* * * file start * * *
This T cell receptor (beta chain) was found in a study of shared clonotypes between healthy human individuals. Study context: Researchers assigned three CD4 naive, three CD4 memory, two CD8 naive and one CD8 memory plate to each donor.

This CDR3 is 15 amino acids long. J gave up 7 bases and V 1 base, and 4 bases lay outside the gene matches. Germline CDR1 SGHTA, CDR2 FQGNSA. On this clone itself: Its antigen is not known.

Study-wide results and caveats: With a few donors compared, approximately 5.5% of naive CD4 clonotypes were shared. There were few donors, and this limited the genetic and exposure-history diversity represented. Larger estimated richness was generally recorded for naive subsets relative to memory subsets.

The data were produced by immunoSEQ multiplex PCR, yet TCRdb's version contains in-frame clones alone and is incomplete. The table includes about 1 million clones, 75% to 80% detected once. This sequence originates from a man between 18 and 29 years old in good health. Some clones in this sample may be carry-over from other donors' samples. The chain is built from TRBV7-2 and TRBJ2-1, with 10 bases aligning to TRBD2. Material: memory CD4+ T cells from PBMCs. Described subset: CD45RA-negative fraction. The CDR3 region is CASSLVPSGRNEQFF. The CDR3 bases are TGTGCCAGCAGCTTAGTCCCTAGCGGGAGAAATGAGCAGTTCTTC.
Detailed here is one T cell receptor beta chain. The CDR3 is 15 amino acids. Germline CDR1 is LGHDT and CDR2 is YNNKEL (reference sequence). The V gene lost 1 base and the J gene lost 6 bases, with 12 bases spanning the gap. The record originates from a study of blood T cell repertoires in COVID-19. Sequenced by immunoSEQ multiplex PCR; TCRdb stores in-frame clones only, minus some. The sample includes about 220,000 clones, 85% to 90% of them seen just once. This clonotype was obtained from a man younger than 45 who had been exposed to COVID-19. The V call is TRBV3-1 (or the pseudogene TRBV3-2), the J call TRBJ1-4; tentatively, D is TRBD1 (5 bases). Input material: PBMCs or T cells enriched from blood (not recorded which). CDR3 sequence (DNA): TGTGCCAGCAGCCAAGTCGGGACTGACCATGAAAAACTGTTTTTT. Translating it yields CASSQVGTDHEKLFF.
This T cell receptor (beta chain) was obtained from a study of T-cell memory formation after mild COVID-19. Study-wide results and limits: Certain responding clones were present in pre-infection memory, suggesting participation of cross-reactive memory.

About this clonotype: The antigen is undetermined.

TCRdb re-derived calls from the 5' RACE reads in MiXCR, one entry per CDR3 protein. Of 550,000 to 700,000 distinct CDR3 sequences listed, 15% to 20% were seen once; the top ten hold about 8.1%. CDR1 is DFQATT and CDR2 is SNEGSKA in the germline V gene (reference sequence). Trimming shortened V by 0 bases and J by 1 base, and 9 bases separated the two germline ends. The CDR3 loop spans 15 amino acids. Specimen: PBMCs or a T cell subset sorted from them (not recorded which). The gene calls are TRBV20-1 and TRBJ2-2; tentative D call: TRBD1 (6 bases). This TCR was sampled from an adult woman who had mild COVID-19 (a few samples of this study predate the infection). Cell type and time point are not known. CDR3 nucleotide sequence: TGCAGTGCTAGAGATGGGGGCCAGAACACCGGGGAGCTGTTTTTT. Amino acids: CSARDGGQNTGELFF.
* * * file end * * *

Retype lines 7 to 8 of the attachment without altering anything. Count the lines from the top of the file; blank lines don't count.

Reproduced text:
About this clonotype: The antigen is undetermined.

TCRdb re-derived calls from the 5' RACE reads in MiXCR, one entry per CDR3 protein. Of 550,000 to 700,000 distinct CDR3 sequences listed, 15% to 20% were seen once; the top ten hold about 8.1%. CDR1 is DFQATT and CDR2 is SNEGSKA in the germline V gene (reference sequence). Trimming shortened V by 0 bases and J by 1 base, and 9 bases separated the two germline ends. The CDR3 loop spans 15 amino acids. Specimen: PBMCs or a T cell subset sorted from them (not recorded which). The gene calls are TRBV20-1 and TRBJ2-2; tentative D call: TRBD1 (6 bases). This TCR was sampled from an adult woman who had mild COVID-19 (a few samples of this study predate the infection). Cell type and time point are not known. CDR3 nucleotide sequence: TGCAGTGCTAGAGATGGGGGCCAGAACACCGGGGAGCTGTTTTTT. Amino acids: CSARDGGQNTGELFF.